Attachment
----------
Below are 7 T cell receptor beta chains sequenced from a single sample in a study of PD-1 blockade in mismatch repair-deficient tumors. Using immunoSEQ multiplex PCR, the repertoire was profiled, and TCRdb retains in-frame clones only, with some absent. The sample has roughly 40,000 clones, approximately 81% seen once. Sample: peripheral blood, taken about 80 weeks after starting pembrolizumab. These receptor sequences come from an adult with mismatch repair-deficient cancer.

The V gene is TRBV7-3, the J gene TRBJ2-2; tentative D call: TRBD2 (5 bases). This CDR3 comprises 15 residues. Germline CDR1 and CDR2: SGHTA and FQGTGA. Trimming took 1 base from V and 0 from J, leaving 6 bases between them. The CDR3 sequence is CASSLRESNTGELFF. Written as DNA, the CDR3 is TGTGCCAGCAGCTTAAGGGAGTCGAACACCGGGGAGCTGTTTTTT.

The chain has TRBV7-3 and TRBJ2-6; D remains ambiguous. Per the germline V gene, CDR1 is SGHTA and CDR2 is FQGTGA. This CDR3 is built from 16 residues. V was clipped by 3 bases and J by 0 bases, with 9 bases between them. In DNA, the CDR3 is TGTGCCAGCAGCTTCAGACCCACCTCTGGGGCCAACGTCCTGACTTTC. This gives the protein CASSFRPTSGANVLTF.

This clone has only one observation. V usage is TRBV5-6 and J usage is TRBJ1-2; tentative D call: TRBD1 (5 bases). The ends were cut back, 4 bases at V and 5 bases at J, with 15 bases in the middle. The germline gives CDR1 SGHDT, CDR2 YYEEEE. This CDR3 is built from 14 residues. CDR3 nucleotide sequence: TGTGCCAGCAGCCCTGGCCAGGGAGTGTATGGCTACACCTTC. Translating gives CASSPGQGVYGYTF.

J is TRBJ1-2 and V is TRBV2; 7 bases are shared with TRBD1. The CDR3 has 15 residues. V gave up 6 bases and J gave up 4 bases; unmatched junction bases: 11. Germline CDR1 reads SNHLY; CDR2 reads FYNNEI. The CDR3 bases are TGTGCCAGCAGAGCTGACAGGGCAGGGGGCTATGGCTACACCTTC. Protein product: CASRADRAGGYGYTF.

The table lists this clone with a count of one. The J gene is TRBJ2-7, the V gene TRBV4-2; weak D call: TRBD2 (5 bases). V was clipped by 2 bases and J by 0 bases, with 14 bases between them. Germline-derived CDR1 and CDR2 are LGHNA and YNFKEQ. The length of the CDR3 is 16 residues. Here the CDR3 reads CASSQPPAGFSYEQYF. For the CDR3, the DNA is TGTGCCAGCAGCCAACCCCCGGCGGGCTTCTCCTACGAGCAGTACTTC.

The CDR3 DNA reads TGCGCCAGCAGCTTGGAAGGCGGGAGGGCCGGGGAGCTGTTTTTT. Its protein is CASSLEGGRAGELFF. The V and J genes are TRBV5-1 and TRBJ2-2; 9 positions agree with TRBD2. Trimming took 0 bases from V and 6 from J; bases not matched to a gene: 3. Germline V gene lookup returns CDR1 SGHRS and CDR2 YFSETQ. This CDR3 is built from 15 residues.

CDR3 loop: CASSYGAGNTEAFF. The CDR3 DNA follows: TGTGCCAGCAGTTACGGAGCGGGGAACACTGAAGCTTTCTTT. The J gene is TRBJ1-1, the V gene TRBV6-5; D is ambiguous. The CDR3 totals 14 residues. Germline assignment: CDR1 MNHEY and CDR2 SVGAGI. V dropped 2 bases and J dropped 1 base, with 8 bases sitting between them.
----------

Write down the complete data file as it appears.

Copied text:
Below are 7 T cell receptor beta chains sequenced from a single sample in a study of PD-1 blockade in mismatch repair-deficient tumors. Using immunoSEQ multiplex PCR, the repertoire was profiled, and TCRdb retains in-frame clones only, with some absent. The sample has roughly 40,000 clones, approximately 81% seen once. Sample: peripheral blood, taken about 80 weeks after starting pembrolizumab. These receptor sequences come from an adult with mismatch repair-deficient cancer.

The V gene is TRBV7-3, the J gene TRBJ2-2; tentative D call: TRBD2 (5 bases). This CDR3 comprises 15 residues. Germline CDR1 and CDR2: SGHTA and FQGTGA. Trimming took 1 base from V and 0 from J, leaving 6 bases between them. The CDR3 sequence is CASSLRESNTGELFF. Written as DNA, the CDR3 is TGTGCCAGCAGCTTAAGGGAGTCGAACACCGGGGAGCTGTTTTTT.

The chain has TRBV7-3 and TRBJ2-6; D remains ambiguous. Per the germline V gene, CDR1 is SGHTA and CDR2 is FQGTGA. This CDR3 is built from 16 residues. V was clipped by 3 bases and J by 0 bases, with 9 bases between them. In DNA, the CDR3 is TGTGCCAGCAGCTTCAGACCCACCTCTGGGGCCAACGTCCTGACTTTC. This gives the protein CASSFRPTSGANVLTF.

This clone has only one observation. V usage is TRBV5-6 and J usage is TRBJ1-2; tentative D call: TRBD1 (5 bases). The ends were cut back, 4 bases at V and 5 bases at J, with 15 bases in the middle. The germline gives CDR1 SGHDT, CDR2 YYEEEE. This CDR3 is built from 14 residues. CDR3 nucleotide sequence: TGTGCCAGCAGCCCTGGCCAGGGAGTGTATGGCTACACCTTC. Translating gives CASSPGQGVYGYTF.

J is TRBJ1-2 and V is TRBV2; 7 bases are shared with TRBD1. The CDR3 has 15 residues. V gave up 6 bases and J gave up 4 bases; unmatched junction bases: 11. Germline CDR1 reads SNHLY; CDR2 reads FYNNEI. The CDR3 bases are TGTGCCAGCAGAGCTGACAGGGCAGGGGGCTATGGCTACACCTTC. Protein product: CASRADRAGGYGYTF.

The table lists this clone with a count of one. The J gene is TRBJ2-7, the V gene TRBV4-2; weak D call: TRBD2 (5 bases). V was clipped by 2 bases and J by 0 bases, with 14 bases between them. Germline-derived CDR1 and CDR2 are LGHNA and YNFKEQ. The length of the CDR3 is 16 residues. Here the CDR3 reads CASSQPPAGFSYEQYF. For the CDR3, the DNA is TGTGCCAGCAGCCAACCCCCGGCGGGCTTCTCCTACGAGCAGTACTTC.

The CDR3 DNA reads TGCGCCAGCAGCTTGGAAGGCGGGAGGGCCGGGGAGCTGTTTTTT. Its protein is CASSLEGGRAGELFF. The V and J genes are TRBV5-1 and TRBJ2-2; 9 positions agree with TRBD2. Trimming took 0 bases from V and 6 from J; bases not matched to a gene: 3. Germline V gene lookup returns CDR1 SGHRS and CDR2 YFSETQ. This CDR3 is built from 15 residues.

CDR3 loop: CASSYGAGNTEAFF. The CDR3 DNA follows: TGTGCCAGCAGTTACGGAGCGGGGAACACTGAAGCTTTCTTT. The J gene is TRBJ1-1, the V gene TRBV6-5; D is ambiguous. The CDR3 totals 14 residues. Germline assignment: CDR1 MNHEY and CDR2 SVGAGI. V dropped 2 bases and J dropped 1 base, with 8 bases sitting between them.